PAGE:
Re: compiling for mips environment

Chris Dodd <>
29 Jun 1999 03:02:22 -0400

          From comp.compilers

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compiling for mips environment (simon) (1999-06-27)
Re: compiling for mips environment (Zalman Stern) (1999-06-29)
Re: compiling for mips environment (James Jones) (1999-06-29)
Re: compiling for mips environment (Chris Dodd) (1999-06-29)
Re: compiling for mips environment (Matt Postiff) (1999-07-01)
Re: compiling for mips environment (Michael Meissner) (1999-07-11)
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From: Chris Dodd <>
Newsgroups: comp.compilers
Date: 29 Jun 1999 03:02:22 -0400
Organization: Alternate Access Incorporated
References: 99-06-086
Keywords: architecture

> It seems stack usage convention for mips in C environment dictate
> caller reserve space in stack for routine to save arguments a0..a3 if
> it needs to.
> I don't understand this convention, is this standard for risc
> architecture?

Most RISC architectures use register based calling conventions, and
most do something much like this for C calling conventions, in order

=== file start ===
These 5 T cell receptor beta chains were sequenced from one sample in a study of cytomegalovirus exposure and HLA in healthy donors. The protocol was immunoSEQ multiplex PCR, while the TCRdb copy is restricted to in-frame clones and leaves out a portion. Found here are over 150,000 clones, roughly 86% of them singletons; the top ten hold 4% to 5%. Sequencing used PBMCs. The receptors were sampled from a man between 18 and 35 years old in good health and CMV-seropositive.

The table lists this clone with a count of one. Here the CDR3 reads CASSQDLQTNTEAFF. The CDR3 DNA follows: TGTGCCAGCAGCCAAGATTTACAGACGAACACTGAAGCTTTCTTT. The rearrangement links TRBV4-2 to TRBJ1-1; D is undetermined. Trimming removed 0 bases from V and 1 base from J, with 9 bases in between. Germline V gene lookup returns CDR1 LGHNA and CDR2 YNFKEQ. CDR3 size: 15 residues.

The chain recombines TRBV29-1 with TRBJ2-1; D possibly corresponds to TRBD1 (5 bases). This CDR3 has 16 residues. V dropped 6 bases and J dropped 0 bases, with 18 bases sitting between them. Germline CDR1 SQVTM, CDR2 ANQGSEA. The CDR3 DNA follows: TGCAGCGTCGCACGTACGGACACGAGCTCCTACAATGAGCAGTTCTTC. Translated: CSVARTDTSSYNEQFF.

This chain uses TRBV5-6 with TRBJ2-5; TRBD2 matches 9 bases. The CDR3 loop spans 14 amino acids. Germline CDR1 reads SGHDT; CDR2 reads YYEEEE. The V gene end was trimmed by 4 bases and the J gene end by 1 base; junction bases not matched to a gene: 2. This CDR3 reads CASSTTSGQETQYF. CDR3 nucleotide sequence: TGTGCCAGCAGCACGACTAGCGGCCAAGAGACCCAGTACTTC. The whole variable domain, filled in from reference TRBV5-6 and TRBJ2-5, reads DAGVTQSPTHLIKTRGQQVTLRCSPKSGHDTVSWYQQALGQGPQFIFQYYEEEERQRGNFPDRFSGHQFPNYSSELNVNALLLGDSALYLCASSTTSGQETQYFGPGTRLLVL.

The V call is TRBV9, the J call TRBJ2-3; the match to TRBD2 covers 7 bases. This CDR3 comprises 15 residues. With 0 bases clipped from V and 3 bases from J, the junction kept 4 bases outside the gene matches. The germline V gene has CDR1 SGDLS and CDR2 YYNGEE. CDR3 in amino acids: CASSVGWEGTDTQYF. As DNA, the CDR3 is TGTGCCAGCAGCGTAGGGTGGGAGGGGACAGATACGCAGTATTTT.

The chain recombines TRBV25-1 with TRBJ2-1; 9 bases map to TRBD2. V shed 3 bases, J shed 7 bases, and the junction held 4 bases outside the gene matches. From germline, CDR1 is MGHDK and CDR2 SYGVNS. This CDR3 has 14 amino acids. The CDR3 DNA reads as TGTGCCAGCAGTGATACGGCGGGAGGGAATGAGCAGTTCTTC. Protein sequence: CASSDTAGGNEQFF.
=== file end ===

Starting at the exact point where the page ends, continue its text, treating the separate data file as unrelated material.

to more easily support C varargs functions. The idea is that a
varargs function can just spilll a0..a3 to the preallocated stack
slots, and then act as if all the arguments are on the stack.

For java, however, you always have complete argument type information
and don't have to deal with varargs. If possible, you're better off
using your own calling conventions (which can be specialized on a
per-signature basis), and only using the ABI (or C) calling
conventions for external and native functions.

There are 3 significant improvements you can get easily:
  1. using more the 4 argument registers for methods with more than 4
        arguments. This is particularly important if you need 1 or more
        hidden arguments (such as `this')
  2. using floating point registers for fp arguments. I'm not sure about
        MIPS but on some machines, moving values between int and fp registers
        is expensive
  3. avoiding holes in the allocated stack frames that are untouched. This
        is only really important when using a conservative garbage collector,
        as old, dead pointers can live on for long periods of time if they
        happen to be in such a hole.

> [It's pretty standard. Most routines don't have more than four arguments,
> so it'd be counterproductive to reserve argument registers that won't
> be used, -John]

With complete type info, you need only reserve the registers for those
functions/call sites that need them...

Chris Dodd

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